Wednesday, September 20, 2006

Preparing for my talk

Today, I spent some time preparing for my talk in Dallas. That afternoon, I'm to give a breakout session with the illustrators. Aside from nerves, that talk will be the easier one. I've typed up an outline, and I'll follow it through bullet by bullet, sharing my experiences and stories, and offering advice.

It's the first talk, the one I'm to give in the morning that needs work. I've been asked to speak to the entire conference for 15 minutes. The topic: What I will be talking about in the afternoon. Thing is, I don't need 15 minutes to do that; I can take care of that inside a minute-and-a-half, maybe quicker. In fact, because I tend to talk really fast anyway, I could present my entire afternoon workshop in fifteen minutes, and give the illustrators an extra long coffee break in the afternoon.

That idea probably isn't so good, especially since my fast talk ain't always so well understood. Mix in a lot of stuttering and stammering and hyperventilating, and I'll probably need that additional half-an-hour anyway.

So, I'm beefing up my morning talk to include more of an introduction of myself. I mean, most of these folks probably have never heard of Don Tate in the first place, so I'll use that fifteen minutes to give them some background, and, hopefully, a reason to come hear me speak.

I've procrastinated on this talk for some time. By now, I had planned to have it all written out, and ready to practice in front of a mirror. But, every time I think about getting up there, my acid indigestion starts acting up and my only relief is to not think about speaking to 150-plus people.

Many years ago, I bought a book on public speaking. It suggested that a speaker imagine the audience isn't wearing any clothes. You've heard that suggestion before, I'm sure. I've tried it; it doesn't work. If anything, it made me more nervous. Can you think of anything more unnerving than 150 nekkid children's writers and illustrators all bunched up inside one auditorium? Even a well ventilated one?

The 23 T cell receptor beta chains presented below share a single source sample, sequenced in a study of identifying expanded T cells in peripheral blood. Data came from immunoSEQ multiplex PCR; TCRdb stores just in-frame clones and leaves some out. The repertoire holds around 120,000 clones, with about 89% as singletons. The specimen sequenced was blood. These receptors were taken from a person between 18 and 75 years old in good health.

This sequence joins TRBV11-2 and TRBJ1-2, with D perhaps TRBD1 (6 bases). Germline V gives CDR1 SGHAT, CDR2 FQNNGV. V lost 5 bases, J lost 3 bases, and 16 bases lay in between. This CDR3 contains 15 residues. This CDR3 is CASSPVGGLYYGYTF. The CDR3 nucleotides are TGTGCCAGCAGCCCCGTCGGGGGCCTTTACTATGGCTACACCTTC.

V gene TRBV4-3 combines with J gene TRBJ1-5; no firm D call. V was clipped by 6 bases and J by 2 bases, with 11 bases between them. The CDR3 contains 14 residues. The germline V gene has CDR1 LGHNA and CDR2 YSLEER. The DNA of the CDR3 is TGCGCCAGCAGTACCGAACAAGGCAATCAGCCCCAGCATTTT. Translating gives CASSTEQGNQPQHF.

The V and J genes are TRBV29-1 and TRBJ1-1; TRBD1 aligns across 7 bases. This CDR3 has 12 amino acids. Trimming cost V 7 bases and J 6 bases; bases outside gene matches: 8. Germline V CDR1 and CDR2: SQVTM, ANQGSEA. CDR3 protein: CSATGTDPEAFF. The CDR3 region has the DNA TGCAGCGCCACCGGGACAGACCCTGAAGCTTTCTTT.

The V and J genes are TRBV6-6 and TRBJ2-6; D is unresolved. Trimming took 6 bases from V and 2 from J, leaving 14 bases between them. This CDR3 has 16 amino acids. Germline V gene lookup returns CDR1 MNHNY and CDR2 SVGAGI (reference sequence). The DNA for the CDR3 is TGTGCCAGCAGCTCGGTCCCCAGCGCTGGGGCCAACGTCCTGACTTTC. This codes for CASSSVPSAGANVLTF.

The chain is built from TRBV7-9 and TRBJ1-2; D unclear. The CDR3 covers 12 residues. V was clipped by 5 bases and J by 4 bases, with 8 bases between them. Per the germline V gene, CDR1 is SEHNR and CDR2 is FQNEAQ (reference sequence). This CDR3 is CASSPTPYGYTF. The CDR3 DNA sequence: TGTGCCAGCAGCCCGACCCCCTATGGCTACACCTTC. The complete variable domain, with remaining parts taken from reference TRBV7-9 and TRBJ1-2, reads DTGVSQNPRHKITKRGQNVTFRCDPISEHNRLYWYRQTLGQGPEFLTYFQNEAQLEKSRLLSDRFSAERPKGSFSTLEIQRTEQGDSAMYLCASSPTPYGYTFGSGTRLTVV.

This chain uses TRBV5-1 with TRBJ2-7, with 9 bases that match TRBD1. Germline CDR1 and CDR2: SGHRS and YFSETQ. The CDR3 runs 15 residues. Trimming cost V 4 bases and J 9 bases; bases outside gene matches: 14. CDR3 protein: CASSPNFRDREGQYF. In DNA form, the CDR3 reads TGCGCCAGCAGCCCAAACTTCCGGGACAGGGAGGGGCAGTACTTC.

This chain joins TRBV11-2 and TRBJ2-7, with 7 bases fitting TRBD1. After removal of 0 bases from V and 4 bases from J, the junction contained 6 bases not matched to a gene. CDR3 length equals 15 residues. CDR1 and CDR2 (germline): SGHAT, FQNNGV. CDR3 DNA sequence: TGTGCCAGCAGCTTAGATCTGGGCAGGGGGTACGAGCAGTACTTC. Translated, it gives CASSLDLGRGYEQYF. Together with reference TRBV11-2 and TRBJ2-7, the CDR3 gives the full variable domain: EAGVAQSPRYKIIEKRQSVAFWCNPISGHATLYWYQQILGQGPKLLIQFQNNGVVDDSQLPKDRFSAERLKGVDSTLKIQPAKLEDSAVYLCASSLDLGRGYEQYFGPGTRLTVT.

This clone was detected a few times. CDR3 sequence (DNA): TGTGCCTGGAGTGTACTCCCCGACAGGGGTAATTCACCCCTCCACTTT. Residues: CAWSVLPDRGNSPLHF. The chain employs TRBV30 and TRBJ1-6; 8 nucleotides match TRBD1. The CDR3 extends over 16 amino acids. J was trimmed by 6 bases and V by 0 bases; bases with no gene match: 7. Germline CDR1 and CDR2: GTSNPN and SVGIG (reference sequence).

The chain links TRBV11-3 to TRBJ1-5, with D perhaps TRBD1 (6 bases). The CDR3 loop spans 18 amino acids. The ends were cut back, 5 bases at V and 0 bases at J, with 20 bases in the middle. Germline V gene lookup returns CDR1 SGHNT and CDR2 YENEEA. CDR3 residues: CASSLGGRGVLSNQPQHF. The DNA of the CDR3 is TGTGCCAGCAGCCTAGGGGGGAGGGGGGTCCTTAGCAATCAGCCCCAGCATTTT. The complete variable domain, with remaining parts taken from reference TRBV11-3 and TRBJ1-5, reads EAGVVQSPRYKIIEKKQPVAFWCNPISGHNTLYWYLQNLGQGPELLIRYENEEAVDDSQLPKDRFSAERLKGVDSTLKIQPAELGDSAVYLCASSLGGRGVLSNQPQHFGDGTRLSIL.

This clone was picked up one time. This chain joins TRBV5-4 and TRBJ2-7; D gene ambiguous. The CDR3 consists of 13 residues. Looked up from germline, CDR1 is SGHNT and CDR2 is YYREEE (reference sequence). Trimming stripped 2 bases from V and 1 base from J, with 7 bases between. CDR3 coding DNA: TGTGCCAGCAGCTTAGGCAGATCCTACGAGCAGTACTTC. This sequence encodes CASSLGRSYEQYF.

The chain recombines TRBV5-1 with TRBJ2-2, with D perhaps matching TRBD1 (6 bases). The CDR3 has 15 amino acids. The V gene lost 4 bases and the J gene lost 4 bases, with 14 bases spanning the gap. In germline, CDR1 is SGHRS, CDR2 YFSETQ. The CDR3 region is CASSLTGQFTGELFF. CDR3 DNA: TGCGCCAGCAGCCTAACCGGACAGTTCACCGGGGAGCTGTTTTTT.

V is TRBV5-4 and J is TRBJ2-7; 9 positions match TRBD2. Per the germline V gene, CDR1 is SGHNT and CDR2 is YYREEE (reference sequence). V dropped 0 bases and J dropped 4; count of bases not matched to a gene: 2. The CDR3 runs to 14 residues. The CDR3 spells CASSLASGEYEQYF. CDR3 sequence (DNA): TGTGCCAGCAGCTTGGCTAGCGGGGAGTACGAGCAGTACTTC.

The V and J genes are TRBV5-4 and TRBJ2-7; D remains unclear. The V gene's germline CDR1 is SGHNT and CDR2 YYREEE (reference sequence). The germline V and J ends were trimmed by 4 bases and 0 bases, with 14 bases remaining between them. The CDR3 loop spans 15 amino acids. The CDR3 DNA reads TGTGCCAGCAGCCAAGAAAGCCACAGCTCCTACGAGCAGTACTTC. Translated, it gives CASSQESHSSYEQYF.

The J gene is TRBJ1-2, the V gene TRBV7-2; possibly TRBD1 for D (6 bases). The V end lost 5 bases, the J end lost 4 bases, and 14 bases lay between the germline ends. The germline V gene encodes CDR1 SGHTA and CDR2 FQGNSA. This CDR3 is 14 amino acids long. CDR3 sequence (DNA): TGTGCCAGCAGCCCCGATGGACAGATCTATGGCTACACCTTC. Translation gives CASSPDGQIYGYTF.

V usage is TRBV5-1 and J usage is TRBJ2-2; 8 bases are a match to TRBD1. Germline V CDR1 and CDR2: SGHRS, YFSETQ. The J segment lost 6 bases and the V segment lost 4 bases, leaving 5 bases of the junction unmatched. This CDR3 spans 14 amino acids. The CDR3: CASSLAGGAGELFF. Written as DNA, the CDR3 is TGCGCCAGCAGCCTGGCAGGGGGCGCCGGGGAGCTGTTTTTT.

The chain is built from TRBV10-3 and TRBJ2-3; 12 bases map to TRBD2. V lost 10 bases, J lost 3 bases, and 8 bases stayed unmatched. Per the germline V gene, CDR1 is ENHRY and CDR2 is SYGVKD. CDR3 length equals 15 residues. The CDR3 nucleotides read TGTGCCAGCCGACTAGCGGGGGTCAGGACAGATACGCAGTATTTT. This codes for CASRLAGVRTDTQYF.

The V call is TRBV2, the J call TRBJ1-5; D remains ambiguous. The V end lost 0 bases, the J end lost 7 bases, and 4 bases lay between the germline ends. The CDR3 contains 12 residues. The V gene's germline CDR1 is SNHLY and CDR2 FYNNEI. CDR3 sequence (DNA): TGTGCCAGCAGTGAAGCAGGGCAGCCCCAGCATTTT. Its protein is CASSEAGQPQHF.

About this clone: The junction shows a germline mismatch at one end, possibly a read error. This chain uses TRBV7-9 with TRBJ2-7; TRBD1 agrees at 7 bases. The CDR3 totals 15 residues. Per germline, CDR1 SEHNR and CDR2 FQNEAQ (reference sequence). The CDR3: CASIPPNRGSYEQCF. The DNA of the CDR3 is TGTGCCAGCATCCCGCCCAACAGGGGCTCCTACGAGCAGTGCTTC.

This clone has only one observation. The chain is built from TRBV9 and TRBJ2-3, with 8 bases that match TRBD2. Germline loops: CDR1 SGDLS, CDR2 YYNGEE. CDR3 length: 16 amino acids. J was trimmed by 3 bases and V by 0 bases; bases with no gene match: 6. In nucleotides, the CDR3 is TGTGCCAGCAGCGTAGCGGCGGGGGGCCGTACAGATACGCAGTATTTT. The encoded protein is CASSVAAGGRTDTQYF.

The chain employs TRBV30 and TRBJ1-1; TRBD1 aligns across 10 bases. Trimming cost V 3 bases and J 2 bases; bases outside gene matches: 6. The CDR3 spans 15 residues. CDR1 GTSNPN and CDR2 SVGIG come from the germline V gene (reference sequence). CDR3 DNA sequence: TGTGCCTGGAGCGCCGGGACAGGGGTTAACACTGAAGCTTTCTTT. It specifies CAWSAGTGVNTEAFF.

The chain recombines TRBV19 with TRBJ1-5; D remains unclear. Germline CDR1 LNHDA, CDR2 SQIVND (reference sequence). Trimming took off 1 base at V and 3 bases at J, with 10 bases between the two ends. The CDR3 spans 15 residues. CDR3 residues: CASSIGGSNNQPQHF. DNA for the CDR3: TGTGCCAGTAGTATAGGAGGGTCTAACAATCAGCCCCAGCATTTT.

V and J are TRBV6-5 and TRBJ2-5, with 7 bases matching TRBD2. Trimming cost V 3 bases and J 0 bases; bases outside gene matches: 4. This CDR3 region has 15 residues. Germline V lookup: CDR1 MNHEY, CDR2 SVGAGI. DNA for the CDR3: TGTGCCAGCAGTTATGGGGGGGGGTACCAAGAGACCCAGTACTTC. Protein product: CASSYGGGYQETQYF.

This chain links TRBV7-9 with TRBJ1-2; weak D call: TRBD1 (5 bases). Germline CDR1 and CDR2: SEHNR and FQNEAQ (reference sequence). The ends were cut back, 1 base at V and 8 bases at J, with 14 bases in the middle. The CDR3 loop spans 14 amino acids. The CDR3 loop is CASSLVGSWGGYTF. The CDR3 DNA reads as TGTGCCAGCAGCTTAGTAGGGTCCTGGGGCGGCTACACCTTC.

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I spent some time reading and rereading the manuscript I'm preparing to illustrate. I also spent some time studying other picture books with long texts. The book I'm preparing to illustrate is almost 3000 words. Yes, I said 3000, that ain't no typo. So, my initial challenge is in finding some space for illustrations.

First, I proposed going to 36 pages or maybe 40. That would give the book some breathing room, but that didn't go over so well because a book with more than 32 pages is more expensive to produce. I found two books that I really like that are heavy on text and still work well: Miss Ida's Front Porch, and Osceola Mays: A Sharecropper's Daughter, though both of these books are more than 32 pages. My solution is to illustrate sparsely — some pages will be fully illustrated, others will have smaller spot illustrations. Some spreads will have no illustrations at all, but maybe a complimentary illustrated icon or graphic.

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I'm only on chapter five of David LaRochelle's YA novel, Absolutely Positively Not..., and already, I found myself laughing out loud in several places. What I'm enjoying most is the humor and the way the story was written. It's like the character is having a perpetual conversation inside his head, and the reader is getting a look-see inside. I do that all the time; good thing you can't see.

Well, that's my day.

1 comment:

rindambyers said...

I think you'll do fine in the speeches with those outlines. Even for the 15-minute one. There is NOTHING like going up there well prepared. I forgot to tell that the other thing I do is to make sure I have supplemental material, extra material up there with me just in case I talk fast or might run out of something to say. Order it all from most imoprtant to less important, and you do well. It is REALLY nice to have an outline up there with you! I guess the older I get the less I worry about appearances! The best thing you can wear is a smile! Trite but SO true.

I've always liked the spot illustrations with longer text, break up the text and all. It's unusual to have the 3,000 words and call it a picture book. It's really picture storybook and doesn't function quite the same way as the true picturebook, clearly more emphasis on the words than pictures with such a long length. You'll do well with it!